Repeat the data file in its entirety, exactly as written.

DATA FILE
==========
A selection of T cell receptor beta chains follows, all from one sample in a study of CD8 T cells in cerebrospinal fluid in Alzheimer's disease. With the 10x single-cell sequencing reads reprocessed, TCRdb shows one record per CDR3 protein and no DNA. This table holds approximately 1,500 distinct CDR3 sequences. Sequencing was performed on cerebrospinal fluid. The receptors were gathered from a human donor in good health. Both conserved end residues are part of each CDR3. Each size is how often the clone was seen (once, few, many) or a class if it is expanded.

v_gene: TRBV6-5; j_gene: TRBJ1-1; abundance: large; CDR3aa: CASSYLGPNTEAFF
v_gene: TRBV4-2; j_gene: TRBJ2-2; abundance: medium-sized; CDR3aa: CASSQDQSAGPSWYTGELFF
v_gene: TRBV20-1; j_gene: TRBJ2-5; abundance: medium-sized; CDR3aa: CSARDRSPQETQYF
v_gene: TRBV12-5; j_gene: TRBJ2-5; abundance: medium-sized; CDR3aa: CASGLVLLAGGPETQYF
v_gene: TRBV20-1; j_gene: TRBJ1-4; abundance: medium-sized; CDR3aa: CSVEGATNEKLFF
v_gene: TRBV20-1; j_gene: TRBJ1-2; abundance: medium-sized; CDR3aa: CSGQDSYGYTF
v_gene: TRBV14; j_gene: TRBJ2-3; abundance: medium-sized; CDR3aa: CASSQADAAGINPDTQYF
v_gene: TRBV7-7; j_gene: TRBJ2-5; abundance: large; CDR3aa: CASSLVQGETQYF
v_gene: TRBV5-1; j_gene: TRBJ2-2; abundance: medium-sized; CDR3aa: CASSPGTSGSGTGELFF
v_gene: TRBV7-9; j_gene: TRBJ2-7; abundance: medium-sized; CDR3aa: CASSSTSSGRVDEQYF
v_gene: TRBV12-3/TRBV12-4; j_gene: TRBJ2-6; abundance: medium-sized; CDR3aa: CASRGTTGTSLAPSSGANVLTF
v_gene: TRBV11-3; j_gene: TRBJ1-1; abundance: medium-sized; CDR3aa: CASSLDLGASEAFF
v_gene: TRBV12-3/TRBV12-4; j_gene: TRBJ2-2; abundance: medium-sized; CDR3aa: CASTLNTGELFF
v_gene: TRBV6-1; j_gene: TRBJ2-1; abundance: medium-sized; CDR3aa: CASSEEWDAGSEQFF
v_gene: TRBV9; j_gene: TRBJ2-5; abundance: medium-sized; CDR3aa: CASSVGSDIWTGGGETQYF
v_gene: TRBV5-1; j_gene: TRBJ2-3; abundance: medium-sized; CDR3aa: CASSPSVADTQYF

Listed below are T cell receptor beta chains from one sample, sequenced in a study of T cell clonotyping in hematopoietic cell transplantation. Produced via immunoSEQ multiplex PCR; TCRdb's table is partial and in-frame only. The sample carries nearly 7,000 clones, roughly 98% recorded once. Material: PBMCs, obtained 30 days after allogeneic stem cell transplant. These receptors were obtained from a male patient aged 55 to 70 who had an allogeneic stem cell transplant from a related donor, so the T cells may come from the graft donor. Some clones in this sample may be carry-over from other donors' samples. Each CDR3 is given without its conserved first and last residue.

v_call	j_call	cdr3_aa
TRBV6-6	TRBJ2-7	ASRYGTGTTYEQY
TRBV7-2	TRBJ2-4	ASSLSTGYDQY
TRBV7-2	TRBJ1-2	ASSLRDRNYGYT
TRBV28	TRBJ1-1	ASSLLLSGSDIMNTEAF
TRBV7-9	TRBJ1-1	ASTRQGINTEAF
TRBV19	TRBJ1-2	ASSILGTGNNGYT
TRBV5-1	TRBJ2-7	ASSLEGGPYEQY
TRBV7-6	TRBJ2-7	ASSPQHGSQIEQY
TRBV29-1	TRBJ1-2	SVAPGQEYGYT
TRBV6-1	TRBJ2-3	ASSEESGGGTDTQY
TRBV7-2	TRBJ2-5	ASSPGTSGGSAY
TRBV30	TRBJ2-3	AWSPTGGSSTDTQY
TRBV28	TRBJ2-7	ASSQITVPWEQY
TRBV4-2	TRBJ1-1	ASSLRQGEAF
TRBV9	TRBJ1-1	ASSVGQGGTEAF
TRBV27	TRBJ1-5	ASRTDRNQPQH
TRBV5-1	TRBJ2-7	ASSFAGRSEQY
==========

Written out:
A selection of T cell receptor beta chains follows, all from one sample in a study of CD8 T cells in cerebrospinal fluid in Alzheimer's disease. With the 10x single-cell sequencing reads reprocessed, TCRdb shows one record per CDR3 protein and no DNA. This table holds approximately 1,500 distinct CDR3 sequences. Sequencing was performed on cerebrospinal fluid. The receptors were gathered from a human donor in good health. Both conserved end residues are part of each CDR3. Each size is how often the clone was seen (once, few, many) or a class if it is expanded.

v_gene: TRBV6-5; j_gene: TRBJ1-1; abundance: large; CDR3aa: CASSYLGPNTEAFF
v_gene: TRBV4-2; j_gene: TRBJ2-2; abundance: medium-sized; CDR3aa: CASSQDQSAGPSWYTGELFF
v_gene: TRBV20-1; j_gene: TRBJ2-5; abundance: medium-sized; CDR3aa: CSARDRSPQETQYF
v_gene: TRBV12-5; j_gene: TRBJ2-5; abundance: medium-sized; CDR3aa: CASGLVLLAGGPETQYF
v_gene: TRBV20-1; j_gene: TRBJ1-4; abundance: medium-sized; CDR3aa: CSVEGATNEKLFF
v_gene: TRBV20-1; j_gene: TRBJ1-2; abundance: medium-sized; CDR3aa: CSGQDSYGYTF
v_gene: TRBV14; j_gene: TRBJ2-3; abundance: medium-sized; CDR3aa: CASSQADAAGINPDTQYF
v_gene: TRBV7-7; j_gene: TRBJ2-5; abundance: large; CDR3aa: CASSLVQGETQYF
v_gene: TRBV5-1; j_gene: TRBJ2-2; abundance: medium-sized; CDR3aa: CASSPGTSGSGTGELFF
v_gene: TRBV7-9; j_gene: TRBJ2-7; abundance: medium-sized; CDR3aa: CASSSTSSGRVDEQYF
v_gene: TRBV12-3/TRBV12-4; j_gene: TRBJ2-6; abundance: medium-sized; CDR3aa: CASRGTTGTSLAPSSGANVLTF
v_gene: TRBV11-3; j_gene: TRBJ1-1; abundance: medium-sized; CDR3aa: CASSLDLGASEAFF
v_gene: TRBV12-3/TRBV12-4; j_gene: TRBJ2-2; abundance: medium-sized; CDR3aa: CASTLNTGELFF
v_gene: TRBV6-1; j_gene: TRBJ2-1; abundance: medium-sized; CDR3aa: CASSEEWDAGSEQFF
v_gene: TRBV9; j_gene: TRBJ2-5; abundance: medium-sized; CDR3aa: CASSVGSDIWTGGGETQYF
v_gene: TRBV5-1; j_gene: TRBJ2-3; abundance: medium-sized; CDR3aa: CASSPSVADTQYF

Listed below are T cell receptor beta chains from one sample, sequenced in a study of T cell clonotyping in hematopoietic cell transplantation. Produced via immunoSEQ multiplex PCR; TCRdb's table is partial and in-frame only. The sample carries nearly 7,000 clones, roughly 98% recorded once. Material: PBMCs, obtained 30 days after allogeneic stem cell transplant. These receptors were obtained from a male patient aged 55 to 70 who had an allogeneic stem cell transplant from a related donor, so the T cells may come from the graft donor. Some clones in this sample may be carry-over from other donors' samples. Each CDR3 is given without its conserved first and last residue.

v_call	j_call	cdr3_aa
TRBV6-6	TRBJ2-7	ASRYGTGTTYEQY
TRBV7-2	TRBJ2-4	ASSLSTGYDQY
TRBV7-2	TRBJ1-2	ASSLRDRNYGYT
TRBV28	TRBJ1-1	ASSLLLSGSDIMNTEAF
TRBV7-9	TRBJ1-1	ASTRQGINTEAF
TRBV19	TRBJ1-2	ASSILGTGNNGYT
TRBV5-1	TRBJ2-7	ASSLEGGPYEQY
TRBV7-6	TRBJ2-7	ASSPQHGSQIEQY
TRBV29-1	TRBJ1-2	SVAPGQEYGYT
TRBV6-1	TRBJ2-3	ASSEESGGGTDTQY
TRBV7-2	TRBJ2-5	ASSPGTSGGSAY
TRBV30	TRBJ2-3	AWSPTGGSSTDTQY
TRBV28	TRBJ2-7	ASSQITVPWEQY
TRBV4-2	TRBJ1-1	ASSLRQGEAF
TRBV9	TRBJ1-1	ASSVGQGGTEAF
TRBV27	TRBJ1-5	ASRTDRNQPQH
TRBV5-1	TRBJ2-7	ASSFAGRSEQY